Thousands of Spaniards have fled this small agricultural city, fearing major aftershocks might level it after the country's deadliest earthquakes in 55 years killed nine people and caused extensive damage.
Lorca was transformed into a ghost town, with a steady stream of cars carrying many of its 90,000 residents to nearby cities and towns to stay with relatives. Stores, restaurants and schools were closed as the sirens of police vehicles and ambulances filled the air and helicopters hovered overhead.
On Thursday, Gines Navarro waited nervously as firefighters retrieved belongings from his apartment building so he could leave. One neighbor had died, and the staircase in Navarro's building collapsed.
"We can't stay here," Navarro said, his wife sobbing at his side. "We're going to stay with relatives."
Only a few people walked the streets. Tens of thousands spent the night outside in makeshift camps, and many of those who remained were poor Latin American immigrants who work the fields and had nowhere else to go.
Though Spain's government promised to set up a shelter to house 3,500 people, Luis Vazquez was camping in a supermarket parking lot with his wife, 12-year-old daughter and four other families.
The unemployed Ecuadorean farm worker said his apartment was badly damaged, and that he would soon "have to ask for help if it continues like this. I can't care for my family without money, and now without a house."
Thirty people remained hospitalized Thursday, a day after the two quakes, which prompted an estimated 30,000 residents to sleep in cars, shelters fashioned from cardboard boxes and lawn chairs at makeshift camps in parks in the city about 30 kilometers (19 miles) inland from Mediterranean Sea beach destinations where little to no damage was reported.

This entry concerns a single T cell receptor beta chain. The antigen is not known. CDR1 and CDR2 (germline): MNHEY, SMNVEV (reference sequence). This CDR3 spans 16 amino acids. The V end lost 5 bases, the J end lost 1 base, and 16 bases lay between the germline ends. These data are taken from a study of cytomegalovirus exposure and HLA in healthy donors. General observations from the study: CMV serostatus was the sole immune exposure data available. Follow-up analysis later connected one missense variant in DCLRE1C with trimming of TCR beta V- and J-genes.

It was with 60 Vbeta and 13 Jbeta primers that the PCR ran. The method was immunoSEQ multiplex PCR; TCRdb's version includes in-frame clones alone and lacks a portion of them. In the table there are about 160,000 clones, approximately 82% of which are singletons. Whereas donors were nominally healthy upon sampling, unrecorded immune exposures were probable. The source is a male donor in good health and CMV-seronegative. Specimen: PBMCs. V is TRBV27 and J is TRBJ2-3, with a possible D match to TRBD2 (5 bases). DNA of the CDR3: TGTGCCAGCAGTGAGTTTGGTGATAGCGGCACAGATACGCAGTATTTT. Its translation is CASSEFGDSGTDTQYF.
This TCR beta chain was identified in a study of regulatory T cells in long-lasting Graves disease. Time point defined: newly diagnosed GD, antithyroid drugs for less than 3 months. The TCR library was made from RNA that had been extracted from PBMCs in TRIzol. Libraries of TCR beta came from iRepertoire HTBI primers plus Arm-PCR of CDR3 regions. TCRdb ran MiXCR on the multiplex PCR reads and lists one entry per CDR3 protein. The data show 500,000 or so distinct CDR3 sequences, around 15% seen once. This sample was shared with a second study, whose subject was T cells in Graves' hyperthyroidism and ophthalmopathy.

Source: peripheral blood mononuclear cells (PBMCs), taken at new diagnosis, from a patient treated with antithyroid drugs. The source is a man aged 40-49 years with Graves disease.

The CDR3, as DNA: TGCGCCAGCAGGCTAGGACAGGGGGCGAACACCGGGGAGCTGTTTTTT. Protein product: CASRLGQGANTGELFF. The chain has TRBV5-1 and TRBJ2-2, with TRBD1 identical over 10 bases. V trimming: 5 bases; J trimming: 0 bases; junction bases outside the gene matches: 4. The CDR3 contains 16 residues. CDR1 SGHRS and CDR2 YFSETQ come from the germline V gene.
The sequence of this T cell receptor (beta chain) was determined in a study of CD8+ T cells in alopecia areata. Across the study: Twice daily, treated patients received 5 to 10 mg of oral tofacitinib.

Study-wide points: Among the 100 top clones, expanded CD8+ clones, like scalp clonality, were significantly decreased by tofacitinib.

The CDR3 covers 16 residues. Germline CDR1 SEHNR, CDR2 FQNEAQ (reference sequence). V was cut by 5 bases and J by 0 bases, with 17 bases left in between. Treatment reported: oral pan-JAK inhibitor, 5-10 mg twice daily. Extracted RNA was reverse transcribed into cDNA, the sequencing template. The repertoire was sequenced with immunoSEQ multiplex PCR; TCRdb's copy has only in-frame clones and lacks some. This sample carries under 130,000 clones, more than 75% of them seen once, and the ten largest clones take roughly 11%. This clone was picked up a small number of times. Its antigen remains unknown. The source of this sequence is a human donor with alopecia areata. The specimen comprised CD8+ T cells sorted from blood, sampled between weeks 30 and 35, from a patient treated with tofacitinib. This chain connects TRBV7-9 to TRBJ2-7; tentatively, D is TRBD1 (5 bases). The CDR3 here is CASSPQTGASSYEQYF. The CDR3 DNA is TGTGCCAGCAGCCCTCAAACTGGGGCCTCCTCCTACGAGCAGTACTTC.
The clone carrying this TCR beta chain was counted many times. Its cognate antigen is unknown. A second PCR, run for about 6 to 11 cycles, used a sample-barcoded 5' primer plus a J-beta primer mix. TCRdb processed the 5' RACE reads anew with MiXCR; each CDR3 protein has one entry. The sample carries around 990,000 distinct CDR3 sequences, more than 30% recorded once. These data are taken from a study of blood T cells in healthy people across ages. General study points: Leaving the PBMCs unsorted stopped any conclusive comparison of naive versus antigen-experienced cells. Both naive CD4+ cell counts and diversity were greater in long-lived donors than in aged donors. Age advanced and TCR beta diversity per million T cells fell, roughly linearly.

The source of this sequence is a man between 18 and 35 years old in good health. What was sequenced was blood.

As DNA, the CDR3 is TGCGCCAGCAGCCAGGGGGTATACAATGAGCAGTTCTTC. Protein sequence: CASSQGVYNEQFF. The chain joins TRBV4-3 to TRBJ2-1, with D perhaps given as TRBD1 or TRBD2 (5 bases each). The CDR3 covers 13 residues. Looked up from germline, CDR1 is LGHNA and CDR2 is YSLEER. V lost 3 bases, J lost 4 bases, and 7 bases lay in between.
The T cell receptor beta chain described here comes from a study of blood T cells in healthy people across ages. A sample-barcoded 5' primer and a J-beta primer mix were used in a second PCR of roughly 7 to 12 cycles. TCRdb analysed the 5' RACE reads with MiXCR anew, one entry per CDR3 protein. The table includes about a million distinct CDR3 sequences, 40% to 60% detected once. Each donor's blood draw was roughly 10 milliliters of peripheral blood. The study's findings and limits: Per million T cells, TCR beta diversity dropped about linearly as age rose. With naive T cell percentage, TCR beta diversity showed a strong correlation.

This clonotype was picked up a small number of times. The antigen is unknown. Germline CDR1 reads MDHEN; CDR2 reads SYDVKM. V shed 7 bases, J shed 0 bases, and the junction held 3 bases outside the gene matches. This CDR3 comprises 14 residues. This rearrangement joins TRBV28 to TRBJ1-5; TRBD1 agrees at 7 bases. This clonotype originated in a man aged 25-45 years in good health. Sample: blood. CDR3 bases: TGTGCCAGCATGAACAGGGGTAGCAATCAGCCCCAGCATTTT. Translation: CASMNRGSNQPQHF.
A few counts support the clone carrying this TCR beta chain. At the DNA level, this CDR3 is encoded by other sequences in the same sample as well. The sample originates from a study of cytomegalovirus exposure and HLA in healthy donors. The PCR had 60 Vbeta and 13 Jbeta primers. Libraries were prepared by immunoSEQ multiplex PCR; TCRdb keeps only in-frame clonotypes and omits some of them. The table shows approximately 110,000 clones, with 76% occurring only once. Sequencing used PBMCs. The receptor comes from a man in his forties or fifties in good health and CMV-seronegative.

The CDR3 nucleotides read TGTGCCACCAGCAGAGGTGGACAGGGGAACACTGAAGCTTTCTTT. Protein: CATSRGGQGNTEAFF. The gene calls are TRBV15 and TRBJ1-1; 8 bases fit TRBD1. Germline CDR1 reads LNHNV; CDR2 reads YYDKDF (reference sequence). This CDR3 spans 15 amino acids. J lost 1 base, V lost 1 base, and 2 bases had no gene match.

Only a few buildings were destroyed, but the quakes with magnitudes of 4.5 and 5.1, according to figures updated Thursday evening by Spain's National Geographic Institute, sent brick building facades and parts of terraces plunging into the streets and caused damage to hundreds of apartment buildings. While some people couldn't stay home, many others didn't want to stay inside for fear of aftershocks.
"The whole facade and the stairs of the apartment where I live are totally broken," said resident Tomas Hinojo. "The hardest things happened right where I live. Three of the victims killed are my neighbors."
The Spanish institute said the second, larger quake was followed by 37 aftershocks lasting through Thursday morning. The largest was about half an hour after midnight and measured 3.9.
Spanish experts said the second quake caused the most damage, and its power was more destructive than many quakes of similar magnitude because its epicenter was on the outskirts of Lorca and because it happened at the very shallow depth of about 1 kilometer (0.6 miles) below ground.
"That is very, very close to the surface," said Maria Jose Jurado Rodriguez, a geologist with the Spanish National Research Council, the government's top scientific research group. "That energy goes very directly to the inhabited area."
The soil in the Murcia region where Lorca lies is loose and sandy, meaning it could not absorb earthquake energy as well as places that have more compact soil, said Ramon Aragon Rueda, head of the Murcia branch of the government's Geological and Mining Institute.
Another Ecuadorean resident of Lorca, Edison Tixd, said he thought terrorists had hit the city when the quakes struck.
"I thought it was a bomb by al-Qaida after what happened to (Osama) bin Laden," said Tixd, 26. "The sound was spine-chilling."